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When drinking isn't merry

November 29, 2012
Dear Jeff and Debra:

I begin every holiday season with trepidation. The reason? Too much drinking in my social circle. I don’t mean to say everyone is an alcoholic — although I know a few — but everyone uses the holiday season as an excuse to drink a lot. Everywhere I go, there is an abundance of alcohol and in the name of goodwill, family and friends pressure guests to have a drink and then another and another.

I’ll be honest. I accept these drink offerings happily and then end up unintentionally inebriated. Someone is always filling up my wine glass or offering me a hot toddy or pouring punch packing a wallop. It seems like great fun at the time. Now mind you, it’s not something I do throughout the year. But holiday merriment is synonymous with an overabundance of alcohol, resulting in hangovers and, some slightly embarrassing memories.

This year, I’m once again telling myself I am going to be in charge and not let peer pressure lead me down a drunken road. But I’ve promised myself that before and utterly failed. I’m not an alcoholic, but this time of the year, I am an alcohol abuser. Can you offer suggestions to help me avoid too much gaiety?


Dear Sloshed:

Even non-alcoholic drinkers can overdo it during the holiday season and experience unwanted consequences.

If you want to tipple, consuming less alcohol promotes the festive feeling most people are seeking. When you sip (we hope you are sipping) your first drink, it hits your stomach, enters your bloodstream and goes directly to your brain. Since alcohol is a mood-altering drug, it affects your brain’s pleasure centers, leading to euphoria and relaxation.

Your sense of euphoria peaks with your first drink. More alcohol will not increase this sense of elation. The brain, with each additional drink, cannot generate enough neurotransmitters to make you feel as merry as the first drink. Instead, more alcohol begins interfering with communication between your nerve cells and your pre-frontal cortex or your thinking brain. As a result, you become increasingly uninhibited. You feel more confident, but judgment begins to fail you. Decision-making capacity diminishes. This is when you become susceptible to saying and doing things you later regret.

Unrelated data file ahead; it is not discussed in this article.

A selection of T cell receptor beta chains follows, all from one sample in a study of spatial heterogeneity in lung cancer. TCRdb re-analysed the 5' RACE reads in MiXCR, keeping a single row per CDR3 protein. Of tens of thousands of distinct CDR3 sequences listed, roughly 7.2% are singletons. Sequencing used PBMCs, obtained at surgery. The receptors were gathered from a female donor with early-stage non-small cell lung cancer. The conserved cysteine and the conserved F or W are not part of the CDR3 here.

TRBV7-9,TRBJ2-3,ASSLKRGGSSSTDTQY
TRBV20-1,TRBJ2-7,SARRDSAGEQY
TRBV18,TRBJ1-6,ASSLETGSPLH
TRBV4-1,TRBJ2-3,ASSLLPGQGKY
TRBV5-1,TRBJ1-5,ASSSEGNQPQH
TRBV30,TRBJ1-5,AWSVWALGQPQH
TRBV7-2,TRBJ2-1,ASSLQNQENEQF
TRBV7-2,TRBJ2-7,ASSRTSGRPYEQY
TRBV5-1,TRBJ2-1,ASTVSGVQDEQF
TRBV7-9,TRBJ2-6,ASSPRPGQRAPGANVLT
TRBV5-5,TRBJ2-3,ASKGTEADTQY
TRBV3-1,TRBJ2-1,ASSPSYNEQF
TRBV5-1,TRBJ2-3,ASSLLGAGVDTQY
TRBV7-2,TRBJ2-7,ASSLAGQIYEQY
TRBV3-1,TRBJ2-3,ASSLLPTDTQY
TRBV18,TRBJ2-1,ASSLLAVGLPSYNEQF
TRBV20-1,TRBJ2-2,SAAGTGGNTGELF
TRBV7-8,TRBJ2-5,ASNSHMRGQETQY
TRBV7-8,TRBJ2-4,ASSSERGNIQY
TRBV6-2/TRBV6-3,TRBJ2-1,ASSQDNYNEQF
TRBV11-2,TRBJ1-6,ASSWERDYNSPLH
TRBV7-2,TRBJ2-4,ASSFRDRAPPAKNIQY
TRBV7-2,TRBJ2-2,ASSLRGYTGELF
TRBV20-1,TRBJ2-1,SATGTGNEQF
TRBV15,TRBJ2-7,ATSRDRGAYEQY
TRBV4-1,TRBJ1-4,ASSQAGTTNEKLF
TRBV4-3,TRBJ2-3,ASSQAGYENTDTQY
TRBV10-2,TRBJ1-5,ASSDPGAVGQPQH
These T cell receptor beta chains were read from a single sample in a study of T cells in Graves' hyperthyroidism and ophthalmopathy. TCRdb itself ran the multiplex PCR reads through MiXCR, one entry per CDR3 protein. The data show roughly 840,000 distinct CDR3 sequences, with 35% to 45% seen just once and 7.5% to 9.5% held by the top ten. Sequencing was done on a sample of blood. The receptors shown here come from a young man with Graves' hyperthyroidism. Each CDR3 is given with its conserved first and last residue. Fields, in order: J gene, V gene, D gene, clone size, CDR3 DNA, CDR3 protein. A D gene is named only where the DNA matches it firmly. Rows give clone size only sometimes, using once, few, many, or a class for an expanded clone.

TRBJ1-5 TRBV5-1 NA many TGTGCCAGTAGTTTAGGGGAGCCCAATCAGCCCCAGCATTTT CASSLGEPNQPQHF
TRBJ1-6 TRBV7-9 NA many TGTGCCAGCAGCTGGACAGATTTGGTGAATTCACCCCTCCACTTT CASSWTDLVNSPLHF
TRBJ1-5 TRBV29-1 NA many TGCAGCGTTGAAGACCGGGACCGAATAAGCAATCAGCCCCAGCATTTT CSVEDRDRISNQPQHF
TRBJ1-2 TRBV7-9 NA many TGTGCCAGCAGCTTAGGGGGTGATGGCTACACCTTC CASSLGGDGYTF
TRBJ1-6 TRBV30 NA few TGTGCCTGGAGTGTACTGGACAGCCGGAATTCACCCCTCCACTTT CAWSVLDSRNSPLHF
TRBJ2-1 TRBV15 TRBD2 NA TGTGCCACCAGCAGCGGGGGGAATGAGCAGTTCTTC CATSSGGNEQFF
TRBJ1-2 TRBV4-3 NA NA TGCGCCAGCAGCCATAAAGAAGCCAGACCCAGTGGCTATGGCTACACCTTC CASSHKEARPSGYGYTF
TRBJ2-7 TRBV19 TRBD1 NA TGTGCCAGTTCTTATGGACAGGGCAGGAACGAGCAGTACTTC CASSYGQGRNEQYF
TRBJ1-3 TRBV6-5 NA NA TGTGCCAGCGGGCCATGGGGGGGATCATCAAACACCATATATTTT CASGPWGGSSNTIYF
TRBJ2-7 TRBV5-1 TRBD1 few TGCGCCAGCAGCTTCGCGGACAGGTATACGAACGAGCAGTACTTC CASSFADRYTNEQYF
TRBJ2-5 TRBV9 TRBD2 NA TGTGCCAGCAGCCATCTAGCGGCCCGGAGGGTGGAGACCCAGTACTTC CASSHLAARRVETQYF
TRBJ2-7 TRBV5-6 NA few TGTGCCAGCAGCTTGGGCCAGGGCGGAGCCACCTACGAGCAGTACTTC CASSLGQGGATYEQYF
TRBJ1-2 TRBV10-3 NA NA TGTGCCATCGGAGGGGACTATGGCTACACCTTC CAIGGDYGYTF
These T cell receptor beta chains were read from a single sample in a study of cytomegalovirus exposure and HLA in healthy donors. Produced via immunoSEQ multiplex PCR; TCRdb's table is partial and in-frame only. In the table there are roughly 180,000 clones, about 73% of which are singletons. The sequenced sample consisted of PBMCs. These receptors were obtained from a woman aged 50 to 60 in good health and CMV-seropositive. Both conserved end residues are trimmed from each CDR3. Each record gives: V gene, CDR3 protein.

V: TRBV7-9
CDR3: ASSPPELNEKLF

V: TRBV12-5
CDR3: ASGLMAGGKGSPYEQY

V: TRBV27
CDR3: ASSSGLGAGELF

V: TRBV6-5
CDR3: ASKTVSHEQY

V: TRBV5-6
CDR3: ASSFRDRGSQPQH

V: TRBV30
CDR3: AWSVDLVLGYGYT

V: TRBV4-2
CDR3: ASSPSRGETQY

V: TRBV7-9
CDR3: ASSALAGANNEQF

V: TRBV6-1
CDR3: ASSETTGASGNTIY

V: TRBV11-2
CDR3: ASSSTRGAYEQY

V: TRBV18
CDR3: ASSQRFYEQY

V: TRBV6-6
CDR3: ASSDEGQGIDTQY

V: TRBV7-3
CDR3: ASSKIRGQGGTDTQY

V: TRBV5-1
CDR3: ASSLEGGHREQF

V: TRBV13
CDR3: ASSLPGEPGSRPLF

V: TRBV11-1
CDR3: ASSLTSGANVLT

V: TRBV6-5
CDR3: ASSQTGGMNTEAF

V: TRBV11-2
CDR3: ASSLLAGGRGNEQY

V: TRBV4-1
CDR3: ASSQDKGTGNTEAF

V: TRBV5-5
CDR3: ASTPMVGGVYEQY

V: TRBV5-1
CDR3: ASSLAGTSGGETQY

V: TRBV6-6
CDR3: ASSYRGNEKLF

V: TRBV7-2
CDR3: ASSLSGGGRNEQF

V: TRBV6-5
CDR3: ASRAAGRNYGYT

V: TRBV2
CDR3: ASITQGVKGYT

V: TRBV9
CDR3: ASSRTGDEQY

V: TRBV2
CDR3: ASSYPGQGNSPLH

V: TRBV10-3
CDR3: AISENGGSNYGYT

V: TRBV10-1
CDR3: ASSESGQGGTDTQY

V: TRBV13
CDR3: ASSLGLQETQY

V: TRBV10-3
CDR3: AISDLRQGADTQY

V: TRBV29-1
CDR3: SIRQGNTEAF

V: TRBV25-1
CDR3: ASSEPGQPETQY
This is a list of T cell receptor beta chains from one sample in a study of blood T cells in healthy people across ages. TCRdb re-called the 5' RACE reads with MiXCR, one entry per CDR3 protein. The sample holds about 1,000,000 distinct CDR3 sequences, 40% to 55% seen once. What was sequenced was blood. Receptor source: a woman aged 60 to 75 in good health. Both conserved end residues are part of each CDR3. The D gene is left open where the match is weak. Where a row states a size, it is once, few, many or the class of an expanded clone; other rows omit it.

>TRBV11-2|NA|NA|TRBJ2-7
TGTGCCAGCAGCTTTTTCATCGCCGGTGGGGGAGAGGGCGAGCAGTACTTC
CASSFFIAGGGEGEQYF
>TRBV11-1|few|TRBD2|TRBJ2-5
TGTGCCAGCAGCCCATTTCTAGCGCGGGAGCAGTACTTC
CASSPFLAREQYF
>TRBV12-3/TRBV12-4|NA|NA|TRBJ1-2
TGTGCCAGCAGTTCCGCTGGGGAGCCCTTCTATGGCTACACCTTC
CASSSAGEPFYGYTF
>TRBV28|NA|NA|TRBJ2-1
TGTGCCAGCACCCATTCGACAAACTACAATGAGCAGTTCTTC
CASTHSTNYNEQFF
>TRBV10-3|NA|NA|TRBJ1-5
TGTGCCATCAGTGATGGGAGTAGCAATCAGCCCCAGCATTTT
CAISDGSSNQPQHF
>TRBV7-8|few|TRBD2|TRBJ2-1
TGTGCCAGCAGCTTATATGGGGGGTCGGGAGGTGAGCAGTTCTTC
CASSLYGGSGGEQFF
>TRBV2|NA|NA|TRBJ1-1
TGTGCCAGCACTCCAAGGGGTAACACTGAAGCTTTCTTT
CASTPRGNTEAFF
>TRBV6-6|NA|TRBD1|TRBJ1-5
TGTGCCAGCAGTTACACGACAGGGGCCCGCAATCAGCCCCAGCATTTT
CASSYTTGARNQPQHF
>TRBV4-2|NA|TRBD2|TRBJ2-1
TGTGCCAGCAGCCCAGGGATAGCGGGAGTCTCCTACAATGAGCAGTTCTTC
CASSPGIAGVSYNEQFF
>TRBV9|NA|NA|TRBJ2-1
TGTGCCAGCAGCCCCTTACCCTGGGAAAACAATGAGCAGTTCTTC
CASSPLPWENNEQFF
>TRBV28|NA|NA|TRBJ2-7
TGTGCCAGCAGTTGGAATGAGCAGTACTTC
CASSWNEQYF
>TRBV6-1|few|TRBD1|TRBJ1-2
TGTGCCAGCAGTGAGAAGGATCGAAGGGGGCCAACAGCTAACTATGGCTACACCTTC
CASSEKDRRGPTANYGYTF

As drinking continues, the brain system responsible for muscle movements is affected. Walking becomes a greater challenge. Just picking up your drink may require more concentration. Trying not to appear drunk takes effort.

As the night progresses, you begin chasing the high. You drink more or switch to stronger spirits in an attempt to achieve the euphoria you experienced with the first drink. Instead, the depressant effect of alcohol creates drunkenness. The slump you are experiencing in your brain will eventually create a desire to sleep. If you keep drinking, you eventually pass out. Drinking large amounts of alcohol can lead to respiratory failure. Alcohol masks your brain’s self-protection mechanisms causing you to ignore warning signals.

Upon waking up in the morning, your hangover gets worse as the day progresses. Your organs have been busily metabolizing alcohol out of your system, and upon reaching a blood alcohol content of zero, you begin feeling withdrawal symptoms. Your brain chemistry is lower now than when you poured your first drink. You feel irritable, depressed, intolerant. You have increased body temperature, elevated blood pressure and an accelerated heartbeat. You probably feel shaky. Hangovers last one to two days before the body bounces back. Brain chemistry can take up to 25 hours to normalize after one drinking bout.

To avoid abusing alcohol, devise a plan. Set a limit and stick to it. Drinking wine spritzers, for example, can decelerate your alcohol consumption. For each spritzer, pour a half glass of wine (about 2 ½ ounces), fill the rest of the glass with sparkling water. Add fruit for flavor. This trick transforms your limit of two into four drinks. You can do the same with highballs. You consume more drinks, but not more alcohol.

Between alcoholic drinks, ask for alcohol-free beverages; bring your own non-alcoholic beer, wine, juice or soda.

Drink on a full stomach. Protein slows alcohol’s absorption. Stay away from salty foods that increase your desire to drink. Offer to bring some hors d’oeuvres so you have a protein-rich choice.

Eat before leaving home.

Determine a cutoff time and switch to coffee and sweets. If coffee isn’t available, ask the hostess to brew a pot. Once you begin drinking coffee and eating desserts, you won’t want another drink.

Don’t be the last person to leave the party. Late night hanger-ons tend to be the heaviest consumers of alcohol.

Never drive after drinking. Select a designated driver or call a cab. Even small amounts of alcohol affect your response time.

The Jays co-authored “Love First,” and Debra Jay is the author of “No More Letting Go: The Spirituality of Taking Action Against Alcoholism and Drug Addiction.”

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